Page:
New this year, Alaskans Own is working with Seafood Producers Cooperative on the AO website for people to donate to cover a box of IQF (individually quick frozen) fillets delivered to the doors of Sitka’s families in need. Boxes are $30 and weigh approximately 10 pounds. Families will be identified through partnering Sitka wellness and aid programs. The donating person can specify a family to receive the box or allow families in need to be identified through mutual aid programs such as SAFV (Sitkans Against Family Violence) and other programs.. SAFV shelter is happy to take weekly donations.

ALFA and SPC are covering costs and will adjust as appropriate. Additional funding support for this program is welcomed.

There are four-month and six-month subscriptions available starting in May. The six-month subscriptions allow people to keep receiving fish through October instead of August, when the traditional four-month subscriptions end. Subscriptions include a mix of premium locally hook-and-line caught black cod (sablefish), halibut, king salmon, coho salmon, lingcod and rockfish, depending on the commercial fishing season and prices.

Alaskans Own has just released its 2020 prices, which are the same as the 2019 prices — choose either monthly installments or pay all at once and receive 5 percent off. Alaskans Own is currently doing a spring sale, where customers receive 10 percent off their entire order, including CSF shares, by using code Discount10 at checkout. Also, there is free shipping via Alaska Airlines Cargo for orders over 20 pounds.

CSF Prices:

  • Four-Month Feed-A-Few share (5 lbs/month, May-August, 20 lbs total), $375 paid in full or $99 monthly payment ($396 total for four months)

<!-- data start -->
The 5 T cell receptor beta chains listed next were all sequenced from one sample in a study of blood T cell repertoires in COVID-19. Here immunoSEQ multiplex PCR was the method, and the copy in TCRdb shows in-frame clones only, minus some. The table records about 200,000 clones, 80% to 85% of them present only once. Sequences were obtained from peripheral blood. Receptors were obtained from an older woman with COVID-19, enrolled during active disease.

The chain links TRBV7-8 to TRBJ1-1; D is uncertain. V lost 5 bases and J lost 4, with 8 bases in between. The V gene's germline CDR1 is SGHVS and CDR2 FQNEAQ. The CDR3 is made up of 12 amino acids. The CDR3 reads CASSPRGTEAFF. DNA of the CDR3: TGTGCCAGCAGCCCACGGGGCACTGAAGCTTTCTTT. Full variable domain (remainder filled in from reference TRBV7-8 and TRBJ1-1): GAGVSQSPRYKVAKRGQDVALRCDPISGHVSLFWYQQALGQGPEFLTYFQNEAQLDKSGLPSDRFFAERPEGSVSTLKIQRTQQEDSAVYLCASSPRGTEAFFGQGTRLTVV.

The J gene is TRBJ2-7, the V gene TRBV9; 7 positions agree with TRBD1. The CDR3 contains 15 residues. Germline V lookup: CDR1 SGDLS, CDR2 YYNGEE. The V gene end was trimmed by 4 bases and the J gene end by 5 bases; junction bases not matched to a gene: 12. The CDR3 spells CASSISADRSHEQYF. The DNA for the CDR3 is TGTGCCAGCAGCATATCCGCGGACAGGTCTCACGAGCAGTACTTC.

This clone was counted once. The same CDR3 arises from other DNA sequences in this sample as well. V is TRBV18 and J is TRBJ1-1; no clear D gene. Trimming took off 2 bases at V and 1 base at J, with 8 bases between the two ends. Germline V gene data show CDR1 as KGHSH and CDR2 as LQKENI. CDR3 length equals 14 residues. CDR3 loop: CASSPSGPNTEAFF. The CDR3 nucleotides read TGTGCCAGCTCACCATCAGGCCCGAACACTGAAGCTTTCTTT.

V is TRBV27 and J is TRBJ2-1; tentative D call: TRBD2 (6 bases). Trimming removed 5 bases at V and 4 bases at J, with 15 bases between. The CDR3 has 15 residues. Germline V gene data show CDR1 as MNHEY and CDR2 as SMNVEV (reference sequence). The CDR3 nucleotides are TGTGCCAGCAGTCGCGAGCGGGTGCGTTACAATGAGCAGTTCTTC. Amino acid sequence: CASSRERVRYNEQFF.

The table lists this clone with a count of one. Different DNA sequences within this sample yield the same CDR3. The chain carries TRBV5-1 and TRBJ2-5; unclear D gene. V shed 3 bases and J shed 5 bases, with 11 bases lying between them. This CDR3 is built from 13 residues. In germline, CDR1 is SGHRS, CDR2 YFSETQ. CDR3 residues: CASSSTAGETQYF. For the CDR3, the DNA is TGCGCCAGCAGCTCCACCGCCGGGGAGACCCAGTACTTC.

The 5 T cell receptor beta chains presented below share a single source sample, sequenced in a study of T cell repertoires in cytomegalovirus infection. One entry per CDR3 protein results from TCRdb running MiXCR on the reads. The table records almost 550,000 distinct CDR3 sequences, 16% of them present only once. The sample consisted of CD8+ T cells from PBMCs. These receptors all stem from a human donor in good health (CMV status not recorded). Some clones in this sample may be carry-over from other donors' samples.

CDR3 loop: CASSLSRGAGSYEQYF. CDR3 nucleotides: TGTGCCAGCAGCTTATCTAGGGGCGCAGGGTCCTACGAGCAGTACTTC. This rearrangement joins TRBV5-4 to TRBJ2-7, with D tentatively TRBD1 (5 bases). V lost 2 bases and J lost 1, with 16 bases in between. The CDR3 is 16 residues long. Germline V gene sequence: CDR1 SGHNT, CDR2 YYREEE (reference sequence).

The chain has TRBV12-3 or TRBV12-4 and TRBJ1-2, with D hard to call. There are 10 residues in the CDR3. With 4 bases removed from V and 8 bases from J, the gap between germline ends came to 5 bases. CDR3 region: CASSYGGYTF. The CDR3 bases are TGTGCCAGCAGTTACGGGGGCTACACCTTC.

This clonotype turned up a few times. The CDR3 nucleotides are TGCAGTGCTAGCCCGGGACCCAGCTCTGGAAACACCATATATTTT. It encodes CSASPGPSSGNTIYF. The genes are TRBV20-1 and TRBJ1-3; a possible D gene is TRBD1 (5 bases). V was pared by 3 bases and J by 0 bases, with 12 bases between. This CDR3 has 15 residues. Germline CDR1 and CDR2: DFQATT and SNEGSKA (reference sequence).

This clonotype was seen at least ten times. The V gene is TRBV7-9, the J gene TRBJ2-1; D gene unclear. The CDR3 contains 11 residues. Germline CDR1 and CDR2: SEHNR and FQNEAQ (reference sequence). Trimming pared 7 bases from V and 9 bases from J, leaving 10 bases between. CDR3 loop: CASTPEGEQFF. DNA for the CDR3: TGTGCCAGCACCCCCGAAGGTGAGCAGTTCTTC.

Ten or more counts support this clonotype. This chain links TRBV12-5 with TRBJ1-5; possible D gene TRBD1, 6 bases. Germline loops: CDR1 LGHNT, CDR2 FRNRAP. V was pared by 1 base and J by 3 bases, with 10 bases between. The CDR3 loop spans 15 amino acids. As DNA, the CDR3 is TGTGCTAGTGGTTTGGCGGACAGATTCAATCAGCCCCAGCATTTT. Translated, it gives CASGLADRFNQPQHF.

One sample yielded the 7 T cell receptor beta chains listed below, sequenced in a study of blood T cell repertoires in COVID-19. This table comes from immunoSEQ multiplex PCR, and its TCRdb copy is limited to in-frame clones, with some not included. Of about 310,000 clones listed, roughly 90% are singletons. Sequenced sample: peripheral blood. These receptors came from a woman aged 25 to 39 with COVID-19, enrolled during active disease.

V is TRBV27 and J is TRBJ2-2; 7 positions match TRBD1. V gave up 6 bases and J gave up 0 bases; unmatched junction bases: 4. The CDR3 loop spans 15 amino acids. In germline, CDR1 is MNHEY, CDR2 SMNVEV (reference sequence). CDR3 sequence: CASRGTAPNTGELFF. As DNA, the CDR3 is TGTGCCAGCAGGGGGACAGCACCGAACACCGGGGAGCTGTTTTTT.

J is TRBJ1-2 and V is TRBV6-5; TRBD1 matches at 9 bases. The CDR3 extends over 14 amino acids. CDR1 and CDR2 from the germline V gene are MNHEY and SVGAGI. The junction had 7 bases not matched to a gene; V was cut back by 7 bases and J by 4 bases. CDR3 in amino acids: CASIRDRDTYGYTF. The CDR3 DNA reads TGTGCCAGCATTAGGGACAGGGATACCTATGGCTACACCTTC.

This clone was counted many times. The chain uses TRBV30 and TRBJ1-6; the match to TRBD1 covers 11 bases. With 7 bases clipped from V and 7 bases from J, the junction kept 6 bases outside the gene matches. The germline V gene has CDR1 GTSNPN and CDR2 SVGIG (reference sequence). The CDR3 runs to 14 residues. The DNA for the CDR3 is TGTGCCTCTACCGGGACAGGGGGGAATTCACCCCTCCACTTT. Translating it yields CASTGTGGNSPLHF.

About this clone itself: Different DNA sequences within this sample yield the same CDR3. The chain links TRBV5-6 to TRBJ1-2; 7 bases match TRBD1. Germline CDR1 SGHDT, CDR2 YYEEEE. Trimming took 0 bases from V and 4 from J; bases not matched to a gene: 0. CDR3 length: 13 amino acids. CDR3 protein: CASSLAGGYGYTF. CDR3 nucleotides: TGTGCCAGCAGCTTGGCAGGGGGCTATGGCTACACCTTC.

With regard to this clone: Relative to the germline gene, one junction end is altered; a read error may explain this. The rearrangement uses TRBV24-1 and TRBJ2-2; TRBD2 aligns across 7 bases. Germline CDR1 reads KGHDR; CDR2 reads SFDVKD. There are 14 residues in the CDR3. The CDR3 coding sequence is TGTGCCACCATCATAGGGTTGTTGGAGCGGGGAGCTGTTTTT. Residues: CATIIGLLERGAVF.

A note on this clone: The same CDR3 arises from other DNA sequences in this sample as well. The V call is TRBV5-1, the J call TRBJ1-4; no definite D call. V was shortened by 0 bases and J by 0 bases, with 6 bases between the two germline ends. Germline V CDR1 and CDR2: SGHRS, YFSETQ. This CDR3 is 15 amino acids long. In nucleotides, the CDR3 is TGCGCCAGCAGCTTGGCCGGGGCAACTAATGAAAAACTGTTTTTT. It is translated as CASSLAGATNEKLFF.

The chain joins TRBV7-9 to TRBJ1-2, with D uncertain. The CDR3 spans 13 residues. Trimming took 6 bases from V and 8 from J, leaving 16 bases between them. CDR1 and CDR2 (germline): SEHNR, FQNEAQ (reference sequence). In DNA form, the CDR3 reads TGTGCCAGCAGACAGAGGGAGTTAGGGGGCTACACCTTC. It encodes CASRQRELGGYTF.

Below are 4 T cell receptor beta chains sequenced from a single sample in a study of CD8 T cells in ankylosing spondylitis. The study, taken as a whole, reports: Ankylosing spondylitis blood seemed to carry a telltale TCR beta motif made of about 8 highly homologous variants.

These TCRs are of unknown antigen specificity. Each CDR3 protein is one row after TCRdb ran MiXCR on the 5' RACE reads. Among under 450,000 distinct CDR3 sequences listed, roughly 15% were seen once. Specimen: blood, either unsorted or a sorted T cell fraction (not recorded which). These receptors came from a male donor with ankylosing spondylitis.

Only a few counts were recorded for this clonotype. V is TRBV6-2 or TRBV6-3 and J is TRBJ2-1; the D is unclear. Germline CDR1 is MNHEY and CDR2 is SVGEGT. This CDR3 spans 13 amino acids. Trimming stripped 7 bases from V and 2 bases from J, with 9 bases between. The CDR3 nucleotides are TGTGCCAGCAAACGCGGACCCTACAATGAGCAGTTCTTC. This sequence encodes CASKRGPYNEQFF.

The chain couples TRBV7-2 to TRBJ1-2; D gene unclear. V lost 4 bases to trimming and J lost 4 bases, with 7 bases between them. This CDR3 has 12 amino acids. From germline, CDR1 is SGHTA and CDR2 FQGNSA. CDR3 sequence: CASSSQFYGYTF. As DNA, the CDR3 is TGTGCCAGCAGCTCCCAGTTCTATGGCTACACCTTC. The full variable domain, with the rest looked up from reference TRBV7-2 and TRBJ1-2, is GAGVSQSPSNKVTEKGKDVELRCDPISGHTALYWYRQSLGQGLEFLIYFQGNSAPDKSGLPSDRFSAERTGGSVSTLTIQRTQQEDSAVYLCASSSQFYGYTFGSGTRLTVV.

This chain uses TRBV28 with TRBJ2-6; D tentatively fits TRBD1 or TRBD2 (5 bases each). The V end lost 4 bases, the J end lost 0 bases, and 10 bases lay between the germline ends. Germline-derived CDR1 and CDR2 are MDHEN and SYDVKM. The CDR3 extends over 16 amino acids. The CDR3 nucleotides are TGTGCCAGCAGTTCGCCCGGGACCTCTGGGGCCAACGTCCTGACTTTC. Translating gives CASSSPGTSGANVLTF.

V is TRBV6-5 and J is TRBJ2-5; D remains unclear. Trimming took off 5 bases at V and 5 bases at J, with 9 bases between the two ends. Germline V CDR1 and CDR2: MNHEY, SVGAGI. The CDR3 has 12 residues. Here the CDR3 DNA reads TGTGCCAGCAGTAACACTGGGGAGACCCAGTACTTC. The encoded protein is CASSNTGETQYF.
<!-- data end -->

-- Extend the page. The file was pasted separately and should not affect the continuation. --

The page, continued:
• Six-Month Feed-A-Few share (5 lbs/month, May-October, 30 lbs total), $565 paid in full or $99 monthly payment ($594 total for six months)

In addition to the Feed-A-Few option, there also are larger Feed-A-Family and Feed-A-Neighborhood options for folks who need more fish than what’s in the regular package. Besides the monthly shares there are a variety of other packages, including different sampler boxes and individual species orders of wild-caught, flash-frozen, high-quality seafood available on the AO website.

In a Feb. 2019 customer survey taken by 40 randomly-selected Alaskans Own CSF subscribers, more than 73 percent gave their overall experience the highest possible rating, 5 out of 5 stars, which was designated as “very satisfied.” The survey asked CSF members what they liked best about Alaskans Own CSF, and the most common answers were excellent, great quality seafood, the variety of species, and supporting local, Alaskan fishermen.

Alaskans Own not only connects consumers with the local fishermen who caught their seafood, which is so important for transparency of the seafood supply chain, it also gives customers the opportunity to give to conservation projects because all AO profits go to the Fishery Conservation Network.

Customers who don’t live in one of Alaskans Own’s CSF cities (Sitka, Juneau, Anchorage, Fairbanks, and Seattle) can also partake by setting up a custom order with the Alaskans Own staff. The AO staff can be reached at alaskansownfish@gmail.com or (907) 747-3400.

Shares and seafood boxes can be purchased on the AO online store at alaskansown.com, and the deadline to order for this year is May 15.

Alaskans Own is a non-profit, community supported fisheries program. Joining Alaskans Own is about a lot more than buying great fish. It’s an investment in the health of both fish and fisherman, in a cleaner environment, more vibrant local economies and a better future for Alaska. Learn more about our Fishery Conservation Network at alfafish.org. You can follow the the Alaskans Own program on Facebook and on Instagram.

• Alaskans Own seafood brochure (from 2019, info still good, opens as PDF document)

Fish to Schools program launches annual coho salmon donation drive for commercial fishermen

The Annual Fish to Schools Coho Donation Drive starts on Monday, Aug. 19.